The new experimental system tracks the development and longevity of plasma cells

Just as firefighters mobilize in response to a reported fire, specialized immune cells in the body mobilize in response to the introduction of foreign substances known as antigens. Plasma cells are an important type of immune cell that release antibodies (or protective proteins) that work to neutralize antigens. Recently, Japanese researchers have shed new light on the survival of plasma cells in the body.

In a recent study published in Journal of Experimental Medicineresearchers led by Osaka University have employed a new experimental system to track the development and longevity of plasma cells over time.

Plasma cells are generated by the spleen and lymphoid organs in response to exposure to antigen. Many plasma cells die shortly after participating in an immune response, but a small population of plasma cells called long-lived plasma cells (LLPCs) can survive in the body for months or even years. Researchers sought to explore the dynamics of this LLPC population to better understand how antibody-mediated immunity is maintained in the body.

Our aim was to monitor the long-term survival of plasma cells. To this end, we designed a mouse model in which plasma cells in the spleen and bone marrow were tagged by a fluorescent reporter in response to a specific drug treatment.”

Takuya Koike, lead author of the study

The researchers monitored the survival of fluorescent plasma cells in the spleen, bone marrow and intestine for over a year and found that the frequency of fluorescent plasma cells decreased to less than 60% within 1 month and by up to 3%-20%. . % within 1 year. Bone marrow appeared to contain more fluorescent plasma cells at one year than spleen or intestine, indicating that LLPCs may preferentially reside in bone marrow niches.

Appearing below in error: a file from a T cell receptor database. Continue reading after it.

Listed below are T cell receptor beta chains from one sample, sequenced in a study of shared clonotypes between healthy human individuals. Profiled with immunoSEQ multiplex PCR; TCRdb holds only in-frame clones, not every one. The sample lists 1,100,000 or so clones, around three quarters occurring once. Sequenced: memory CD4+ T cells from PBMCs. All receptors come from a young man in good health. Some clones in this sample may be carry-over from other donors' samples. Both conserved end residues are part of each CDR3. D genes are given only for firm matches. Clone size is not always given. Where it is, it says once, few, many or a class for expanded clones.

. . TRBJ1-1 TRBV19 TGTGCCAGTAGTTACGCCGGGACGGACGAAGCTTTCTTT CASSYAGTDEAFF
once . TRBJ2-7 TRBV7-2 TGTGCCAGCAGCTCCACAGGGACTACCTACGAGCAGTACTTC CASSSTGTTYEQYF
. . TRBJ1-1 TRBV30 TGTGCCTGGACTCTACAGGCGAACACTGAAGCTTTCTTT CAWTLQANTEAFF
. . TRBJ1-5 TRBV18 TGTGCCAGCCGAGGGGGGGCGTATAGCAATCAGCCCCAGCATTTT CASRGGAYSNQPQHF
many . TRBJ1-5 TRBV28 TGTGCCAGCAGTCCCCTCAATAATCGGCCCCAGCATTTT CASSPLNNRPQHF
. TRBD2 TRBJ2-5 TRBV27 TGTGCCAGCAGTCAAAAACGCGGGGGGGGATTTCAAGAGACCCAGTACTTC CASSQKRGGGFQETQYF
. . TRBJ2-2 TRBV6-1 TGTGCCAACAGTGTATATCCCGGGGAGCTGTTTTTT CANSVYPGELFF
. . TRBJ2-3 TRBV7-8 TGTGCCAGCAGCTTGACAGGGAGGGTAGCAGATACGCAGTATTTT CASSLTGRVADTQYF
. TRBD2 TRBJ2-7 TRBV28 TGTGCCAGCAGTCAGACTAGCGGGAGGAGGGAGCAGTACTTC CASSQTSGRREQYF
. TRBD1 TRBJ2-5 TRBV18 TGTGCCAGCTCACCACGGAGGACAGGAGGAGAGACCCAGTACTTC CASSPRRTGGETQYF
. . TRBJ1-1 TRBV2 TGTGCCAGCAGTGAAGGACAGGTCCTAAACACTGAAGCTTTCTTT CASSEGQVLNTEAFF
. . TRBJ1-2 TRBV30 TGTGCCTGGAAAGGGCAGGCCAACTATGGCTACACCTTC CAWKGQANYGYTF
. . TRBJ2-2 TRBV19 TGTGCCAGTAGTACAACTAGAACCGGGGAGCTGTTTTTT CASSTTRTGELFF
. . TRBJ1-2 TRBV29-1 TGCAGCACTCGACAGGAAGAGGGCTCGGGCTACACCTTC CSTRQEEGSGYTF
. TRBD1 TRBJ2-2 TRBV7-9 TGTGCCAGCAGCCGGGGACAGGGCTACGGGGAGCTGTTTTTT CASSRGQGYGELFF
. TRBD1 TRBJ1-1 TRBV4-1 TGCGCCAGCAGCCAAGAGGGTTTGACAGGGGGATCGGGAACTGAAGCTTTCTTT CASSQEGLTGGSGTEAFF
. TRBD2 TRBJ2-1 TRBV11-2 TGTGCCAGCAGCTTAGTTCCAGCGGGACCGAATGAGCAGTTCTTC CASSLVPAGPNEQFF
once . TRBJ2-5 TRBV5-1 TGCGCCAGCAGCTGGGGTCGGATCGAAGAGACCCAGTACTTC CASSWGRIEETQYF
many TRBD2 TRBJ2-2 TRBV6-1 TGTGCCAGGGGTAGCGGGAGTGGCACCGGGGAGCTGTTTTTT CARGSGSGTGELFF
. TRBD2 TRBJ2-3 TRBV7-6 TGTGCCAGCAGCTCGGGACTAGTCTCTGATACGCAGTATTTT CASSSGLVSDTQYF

‘Our results indicated that the plasma cell population likely undergoes frequent turnover, with new plasma cells replenishing lost cells over time, while only a small portion of cells differentiate into LLPC,’ explains senior author Wataru Ise. Analysis of another mouse model in which only newly generated plasma cells were labeled allowed the researchers to identify specific molecular markers that can distinguish LLPCs from short-lived plasma cells.

These results provide insights into the longevity of plasma cells. A better understanding of the LLPC population may aid in the development of new vaccines that efficiently induce the generation of LLPC, thereby enhancing the body’s antibody-mediated immune response.


Magazine reference:

Koike, T. et al. (2022) Progressive differentiation to the long-lasting plasma cell compartment in the bone marrow. Journal of Experimental Medicine.

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